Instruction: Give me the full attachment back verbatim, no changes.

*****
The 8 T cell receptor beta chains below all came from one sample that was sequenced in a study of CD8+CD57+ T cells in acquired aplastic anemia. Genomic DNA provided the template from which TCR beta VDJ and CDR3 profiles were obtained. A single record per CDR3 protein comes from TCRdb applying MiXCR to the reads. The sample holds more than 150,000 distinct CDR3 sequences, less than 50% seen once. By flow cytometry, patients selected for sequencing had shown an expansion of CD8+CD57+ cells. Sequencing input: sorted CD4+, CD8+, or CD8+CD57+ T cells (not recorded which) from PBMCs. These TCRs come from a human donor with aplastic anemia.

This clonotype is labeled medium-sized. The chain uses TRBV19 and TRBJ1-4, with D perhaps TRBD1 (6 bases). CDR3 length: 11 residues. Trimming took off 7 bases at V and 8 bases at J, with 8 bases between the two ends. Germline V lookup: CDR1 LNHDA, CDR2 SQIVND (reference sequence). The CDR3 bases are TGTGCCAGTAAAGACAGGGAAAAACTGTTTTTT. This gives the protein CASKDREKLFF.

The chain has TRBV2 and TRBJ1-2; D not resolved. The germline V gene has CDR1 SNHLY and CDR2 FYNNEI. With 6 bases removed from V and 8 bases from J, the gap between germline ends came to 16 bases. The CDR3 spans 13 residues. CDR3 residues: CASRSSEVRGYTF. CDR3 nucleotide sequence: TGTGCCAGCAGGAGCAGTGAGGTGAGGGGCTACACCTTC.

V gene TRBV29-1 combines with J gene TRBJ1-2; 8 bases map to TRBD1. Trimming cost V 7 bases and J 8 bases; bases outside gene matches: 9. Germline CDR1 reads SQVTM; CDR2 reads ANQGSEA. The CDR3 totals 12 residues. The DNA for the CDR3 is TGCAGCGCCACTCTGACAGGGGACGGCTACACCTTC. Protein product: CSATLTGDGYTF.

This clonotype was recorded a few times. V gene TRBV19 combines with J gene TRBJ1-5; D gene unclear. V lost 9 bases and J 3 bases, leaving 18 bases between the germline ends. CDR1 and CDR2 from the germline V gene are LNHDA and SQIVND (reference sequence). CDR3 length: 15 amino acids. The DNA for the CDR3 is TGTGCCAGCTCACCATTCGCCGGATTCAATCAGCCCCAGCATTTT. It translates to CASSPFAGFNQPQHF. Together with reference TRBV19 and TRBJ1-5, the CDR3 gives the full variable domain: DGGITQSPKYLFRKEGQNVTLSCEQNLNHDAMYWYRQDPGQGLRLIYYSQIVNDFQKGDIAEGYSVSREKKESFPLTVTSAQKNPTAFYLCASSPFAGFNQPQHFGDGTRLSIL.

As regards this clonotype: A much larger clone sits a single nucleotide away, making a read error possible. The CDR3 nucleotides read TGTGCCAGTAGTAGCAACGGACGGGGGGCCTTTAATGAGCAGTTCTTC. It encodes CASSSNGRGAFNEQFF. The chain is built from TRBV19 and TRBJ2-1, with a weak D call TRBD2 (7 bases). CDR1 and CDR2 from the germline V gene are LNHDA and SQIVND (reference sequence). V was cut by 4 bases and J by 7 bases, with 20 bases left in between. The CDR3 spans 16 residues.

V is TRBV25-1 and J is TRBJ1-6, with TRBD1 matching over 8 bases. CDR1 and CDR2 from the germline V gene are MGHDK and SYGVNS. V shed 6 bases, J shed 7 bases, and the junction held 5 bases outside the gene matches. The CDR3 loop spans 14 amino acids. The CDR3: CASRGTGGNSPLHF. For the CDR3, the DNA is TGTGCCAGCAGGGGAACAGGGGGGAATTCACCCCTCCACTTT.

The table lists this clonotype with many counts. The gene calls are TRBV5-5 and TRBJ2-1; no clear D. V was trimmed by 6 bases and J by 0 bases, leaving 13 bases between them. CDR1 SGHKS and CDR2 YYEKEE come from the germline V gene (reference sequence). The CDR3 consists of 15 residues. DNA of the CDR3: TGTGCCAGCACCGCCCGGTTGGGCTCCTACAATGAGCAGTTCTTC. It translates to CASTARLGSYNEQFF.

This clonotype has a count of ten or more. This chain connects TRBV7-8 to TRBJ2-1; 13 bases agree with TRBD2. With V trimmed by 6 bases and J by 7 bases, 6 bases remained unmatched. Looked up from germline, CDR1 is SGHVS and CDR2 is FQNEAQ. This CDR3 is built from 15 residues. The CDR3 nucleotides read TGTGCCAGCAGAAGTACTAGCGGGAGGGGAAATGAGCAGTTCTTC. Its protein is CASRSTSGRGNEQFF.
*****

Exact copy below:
The 8 T cell receptor beta chains below all came from one sample that was sequenced in a study of CD8+CD57+ T cells in acquired aplastic anemia. Genomic DNA provided the template from which TCR beta VDJ and CDR3 profiles were obtained. A single record per CDR3 protein comes from TCRdb applying MiXCR to the reads. The sample holds more than 150,000 distinct CDR3 sequences, less than 50% seen once. By flow cytometry, patients selected for sequencing had shown an expansion of CD8+CD57+ cells. Sequencing input: sorted CD4+, CD8+, or CD8+CD57+ T cells (not recorded which) from PBMCs. These TCRs come from a human donor with aplastic anemia.

This clonotype is labeled medium-sized. The chain uses TRBV19 and TRBJ1-4, with D perhaps TRBD1 (6 bases). CDR3 length: 11 residues. Trimming took off 7 bases at V and 8 bases at J, with 8 bases between the two ends. Germline V lookup: CDR1 LNHDA, CDR2 SQIVND (reference sequence). The CDR3 bases are TGTGCCAGTAAAGACAGGGAAAAACTGTTTTTT. This gives the protein CASKDREKLFF.

The chain has TRBV2 and TRBJ1-2; D not resolved. The germline V gene has CDR1 SNHLY and CDR2 FYNNEI. With 6 bases removed from V and 8 bases from J, the gap between germline ends came to 16 bases. The CDR3 spans 13 residues. CDR3 residues: CASRSSEVRGYTF. CDR3 nucleotide sequence: TGTGCCAGCAGGAGCAGTGAGGTGAGGGGCTACACCTTC.

V gene TRBV29-1 combines with J gene TRBJ1-2; 8 bases map to TRBD1. Trimming cost V 7 bases and J 8 bases; bases outside gene matches: 9. Germline CDR1 reads SQVTM; CDR2 reads ANQGSEA. The CDR3 totals 12 residues. The DNA for the CDR3 is TGCAGCGCCACTCTGACAGGGGACGGCTACACCTTC. Protein product: CSATLTGDGYTF.

This clonotype was recorded a few times. V gene TRBV19 combines with J gene TRBJ1-5; D gene unclear. V lost 9 bases and J 3 bases, leaving 18 bases between the germline ends. CDR1 and CDR2 from the germline V gene are LNHDA and SQIVND (reference sequence). CDR3 length: 15 amino acids. The DNA for the CDR3 is TGTGCCAGCTCACCATTCGCCGGATTCAATCAGCCCCAGCATTTT. It translates to CASSPFAGFNQPQHF. Together with reference TRBV19 and TRBJ1-5, the CDR3 gives the full variable domain: DGGITQSPKYLFRKEGQNVTLSCEQNLNHDAMYWYRQDPGQGLRLIYYSQIVNDFQKGDIAEGYSVSREKKESFPLTVTSAQKNPTAFYLCASSPFAGFNQPQHFGDGTRLSIL.

As regards this clonotype: A much larger clone sits a single nucleotide away, making a read error possible. The CDR3 nucleotides read TGTGCCAGTAGTAGCAACGGACGGGGGGCCTTTAATGAGCAGTTCTTC. It encodes CASSSNGRGAFNEQFF. The chain is built from TRBV19 and TRBJ2-1, with a weak D call TRBD2 (7 bases). CDR1 and CDR2 from the germline V gene are LNHDA and SQIVND (reference sequence). V was cut by 4 bases and J by 7 bases, with 20 bases left in between. The CDR3 spans 16 residues.

V is TRBV25-1 and J is TRBJ1-6, with TRBD1 matching over 8 bases. CDR1 and CDR2 from the germline V gene are MGHDK and SYGVNS. V shed 6 bases, J shed 7 bases, and the junction held 5 bases outside the gene matches. The CDR3 loop spans 14 amino acids. The CDR3: CASRGTGGNSPLHF. For the CDR3, the DNA is TGTGCCAGCAGGGGAACAGGGGGGAATTCACCCCTCCACTTT.

The table lists this clonotype with many counts. The gene calls are TRBV5-5 and TRBJ2-1; no clear D. V was trimmed by 6 bases and J by 0 bases, leaving 13 bases between them. CDR1 SGHKS and CDR2 YYEKEE come from the germline V gene (reference sequence). The CDR3 consists of 15 residues. DNA of the CDR3: TGTGCCAGCACCGCCCGGTTGGGCTCCTACAATGAGCAGTTCTTC. It translates to CASTARLGSYNEQFF.

This clonotype has a count of ten or more. This chain connects TRBV7-8 to TRBJ2-1; 13 bases agree with TRBD2. With V trimmed by 6 bases and J by 7 bases, 6 bases remained unmatched. Looked up from germline, CDR1 is SGHVS and CDR2 is FQNEAQ. This CDR3 is built from 15 residues. The CDR3 nucleotides read TGTGCCAGCAGAAGTACTAGCGGGAGGGGAAATGAGCAGTTCTTC. Its protein is CASRSTSGRGNEQFF.